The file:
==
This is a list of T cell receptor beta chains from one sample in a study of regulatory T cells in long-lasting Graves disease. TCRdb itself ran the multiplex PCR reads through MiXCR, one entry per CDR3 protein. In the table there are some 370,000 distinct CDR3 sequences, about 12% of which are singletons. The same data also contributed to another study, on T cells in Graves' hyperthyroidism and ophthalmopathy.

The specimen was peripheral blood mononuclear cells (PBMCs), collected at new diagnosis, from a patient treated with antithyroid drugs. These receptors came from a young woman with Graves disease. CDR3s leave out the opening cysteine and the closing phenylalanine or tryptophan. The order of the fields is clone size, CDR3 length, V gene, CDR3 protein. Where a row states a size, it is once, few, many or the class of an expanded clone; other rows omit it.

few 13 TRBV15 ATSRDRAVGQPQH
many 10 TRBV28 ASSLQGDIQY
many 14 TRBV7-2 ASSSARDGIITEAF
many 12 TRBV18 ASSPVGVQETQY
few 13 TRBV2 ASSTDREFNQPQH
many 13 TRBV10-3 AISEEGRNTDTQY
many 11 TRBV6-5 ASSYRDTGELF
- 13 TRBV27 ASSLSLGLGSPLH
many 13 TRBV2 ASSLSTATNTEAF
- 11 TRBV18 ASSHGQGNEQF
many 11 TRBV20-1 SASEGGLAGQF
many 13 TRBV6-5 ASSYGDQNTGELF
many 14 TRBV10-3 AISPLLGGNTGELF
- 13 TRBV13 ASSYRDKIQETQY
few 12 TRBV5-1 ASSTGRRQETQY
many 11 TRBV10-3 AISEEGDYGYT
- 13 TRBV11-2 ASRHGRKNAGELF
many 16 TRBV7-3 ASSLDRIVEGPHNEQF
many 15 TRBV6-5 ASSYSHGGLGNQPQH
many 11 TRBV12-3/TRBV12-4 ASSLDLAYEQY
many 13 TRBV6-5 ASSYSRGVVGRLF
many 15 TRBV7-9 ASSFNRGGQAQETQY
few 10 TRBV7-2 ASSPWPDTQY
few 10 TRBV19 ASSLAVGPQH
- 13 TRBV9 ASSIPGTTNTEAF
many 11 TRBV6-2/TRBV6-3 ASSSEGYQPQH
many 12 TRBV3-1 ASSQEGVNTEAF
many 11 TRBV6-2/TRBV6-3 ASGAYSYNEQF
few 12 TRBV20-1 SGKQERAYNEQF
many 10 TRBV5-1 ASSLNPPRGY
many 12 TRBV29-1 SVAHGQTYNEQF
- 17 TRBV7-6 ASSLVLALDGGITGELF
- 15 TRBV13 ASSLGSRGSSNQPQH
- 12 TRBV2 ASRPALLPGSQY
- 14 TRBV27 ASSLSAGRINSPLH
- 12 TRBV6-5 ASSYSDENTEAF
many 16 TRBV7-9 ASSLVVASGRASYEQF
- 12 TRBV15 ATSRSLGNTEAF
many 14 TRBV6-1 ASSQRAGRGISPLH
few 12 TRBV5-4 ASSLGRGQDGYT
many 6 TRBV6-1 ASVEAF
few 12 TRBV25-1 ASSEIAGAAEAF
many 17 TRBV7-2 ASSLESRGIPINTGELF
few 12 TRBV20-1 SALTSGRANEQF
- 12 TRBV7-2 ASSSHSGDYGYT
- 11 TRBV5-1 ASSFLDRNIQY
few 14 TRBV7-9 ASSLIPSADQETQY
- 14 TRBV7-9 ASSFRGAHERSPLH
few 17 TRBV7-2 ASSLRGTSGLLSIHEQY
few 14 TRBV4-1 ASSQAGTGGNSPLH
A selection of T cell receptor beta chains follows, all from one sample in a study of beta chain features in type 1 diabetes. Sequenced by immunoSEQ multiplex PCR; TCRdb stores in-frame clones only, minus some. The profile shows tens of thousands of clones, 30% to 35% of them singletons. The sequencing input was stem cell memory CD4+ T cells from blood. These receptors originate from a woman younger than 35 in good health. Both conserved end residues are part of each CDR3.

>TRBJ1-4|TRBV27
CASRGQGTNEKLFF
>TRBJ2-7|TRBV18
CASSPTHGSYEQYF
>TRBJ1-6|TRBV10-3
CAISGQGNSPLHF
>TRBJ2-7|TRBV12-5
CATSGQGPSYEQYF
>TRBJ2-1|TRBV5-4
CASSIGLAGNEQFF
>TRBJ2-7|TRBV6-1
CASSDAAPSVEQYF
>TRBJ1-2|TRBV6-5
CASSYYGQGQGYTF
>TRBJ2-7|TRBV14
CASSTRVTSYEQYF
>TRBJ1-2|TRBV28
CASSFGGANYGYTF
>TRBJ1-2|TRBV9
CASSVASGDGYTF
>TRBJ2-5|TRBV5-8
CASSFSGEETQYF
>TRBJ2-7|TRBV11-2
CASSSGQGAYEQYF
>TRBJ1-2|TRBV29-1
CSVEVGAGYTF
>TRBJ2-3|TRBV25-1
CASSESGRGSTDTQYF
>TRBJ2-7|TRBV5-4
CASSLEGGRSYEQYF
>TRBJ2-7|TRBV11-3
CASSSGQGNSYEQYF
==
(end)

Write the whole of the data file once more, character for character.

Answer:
This is a list of T cell receptor beta chains from one sample in a study of regulatory T cells in long-lasting Graves disease. TCRdb itself ran the multiplex PCR reads through MiXCR, one entry per CDR3 protein. In the table there are some 370,000 distinct CDR3 sequences, about 12% of which are singletons. The same data also contributed to another study, on T cells in Graves' hyperthyroidism and ophthalmopathy.

The specimen was peripheral blood mononuclear cells (PBMCs), collected at new diagnosis, from a patient treated with antithyroid drugs. These receptors came from a young woman with Graves disease. CDR3s leave out the opening cysteine and the closing phenylalanine or tryptophan. The order of the fields is clone size, CDR3 length, V gene, CDR3 protein. Where a row states a size, it is once, few, many or the class of an expanded clone; other rows omit it.

few 13 TRBV15 ATSRDRAVGQPQH
many 10 TRBV28 ASSLQGDIQY
many 14 TRBV7-2 ASSSARDGIITEAF
many 12 TRBV18 ASSPVGVQETQY
few 13 TRBV2 ASSTDREFNQPQH
many 13 TRBV10-3 AISEEGRNTDTQY
many 11 TRBV6-5 ASSYRDTGELF
- 13 TRBV27 ASSLSLGLGSPLH
many 13 TRBV2 ASSLSTATNTEAF
- 11 TRBV18 ASSHGQGNEQF
many 11 TRBV20-1 SASEGGLAGQF
many 13 TRBV6-5 ASSYGDQNTGELF
many 14 TRBV10-3 AISPLLGGNTGELF
- 13 TRBV13 ASSYRDKIQETQY
few 12 TRBV5-1 ASSTGRRQETQY
many 11 TRBV10-3 AISEEGDYGYT
- 13 TRBV11-2 ASRHGRKNAGELF
many 16 TRBV7-3 ASSLDRIVEGPHNEQF
many 15 TRBV6-5 ASSYSHGGLGNQPQH
many 11 TRBV12-3/TRBV12-4 ASSLDLAYEQY
many 13 TRBV6-5 ASSYSRGVVGRLF
many 15 TRBV7-9 ASSFNRGGQAQETQY
few 10 TRBV7-2 ASSPWPDTQY
few 10 TRBV19 ASSLAVGPQH
- 13 TRBV9 ASSIPGTTNTEAF
many 11 TRBV6-2/TRBV6-3 ASSSEGYQPQH
many 12 TRBV3-1 ASSQEGVNTEAF
many 11 TRBV6-2/TRBV6-3 ASGAYSYNEQF
few 12 TRBV20-1 SGKQERAYNEQF
many 10 TRBV5-1 ASSLNPPRGY
many 12 TRBV29-1 SVAHGQTYNEQF
- 17 TRBV7-6 ASSLVLALDGGITGELF
- 15 TRBV13 ASSLGSRGSSNQPQH
- 12 TRBV2 ASRPALLPGSQY
- 14 TRBV27 ASSLSAGRINSPLH
- 12 TRBV6-5 ASSYSDENTEAF
many 16 TRBV7-9 ASSLVVASGRASYEQF
- 12 TRBV15 ATSRSLGNTEAF
many 14 TRBV6-1 ASSQRAGRGISPLH
few 12 TRBV5-4 ASSLGRGQDGYT
many 6 TRBV6-1 ASVEAF
few 12 TRBV25-1 ASSEIAGAAEAF
many 17 TRBV7-2 ASSLESRGIPINTGELF
few 12 TRBV20-1 SALTSGRANEQF
- 12 TRBV7-2 ASSSHSGDYGYT
- 11 TRBV5-1 ASSFLDRNIQY
few 14 TRBV7-9 ASSLIPSADQETQY
- 14 TRBV7-9 ASSFRGAHERSPLH
few 17 TRBV7-2 ASSLRGTSGLLSIHEQY
few 14 TRBV4-1 ASSQAGTGGNSPLH
A selection of T cell receptor beta chains follows, all from one sample in a study of beta chain features in type 1 diabetes. Sequenced by immunoSEQ multiplex PCR; TCRdb stores in-frame clones only, minus some. The profile shows tens of thousands of clones, 30% to 35% of them singletons. The sequencing input was stem cell memory CD4+ T cells from blood. These receptors originate from a woman younger than 35 in good health. Both conserved end residues are part of each CDR3.

>TRBJ1-4|TRBV27
CASRGQGTNEKLFF
>TRBJ2-7|TRBV18
CASSPTHGSYEQYF
>TRBJ1-6|TRBV10-3
CAISGQGNSPLHF
>TRBJ2-7|TRBV12-5
CATSGQGPSYEQYF
>TRBJ2-1|TRBV5-4
CASSIGLAGNEQFF
>TRBJ2-7|TRBV6-1
CASSDAAPSVEQYF
>TRBJ1-2|TRBV6-5
CASSYYGQGQGYTF
>TRBJ2-7|TRBV14
CASSTRVTSYEQYF
>TRBJ1-2|TRBV28
CASSFGGANYGYTF
>TRBJ1-2|TRBV9
CASSVASGDGYTF
>TRBJ2-5|TRBV5-8
CASSFSGEETQYF
>TRBJ2-7|TRBV11-2
CASSSGQGAYEQYF
>TRBJ1-2|TRBV29-1
CSVEVGAGYTF
>TRBJ2-3|TRBV25-1
CASSESGRGSTDTQYF
>TRBJ2-7|TRBV5-4
CASSLEGGRSYEQYF
>TRBJ2-7|TRBV11-3
CASSSGQGNSYEQYF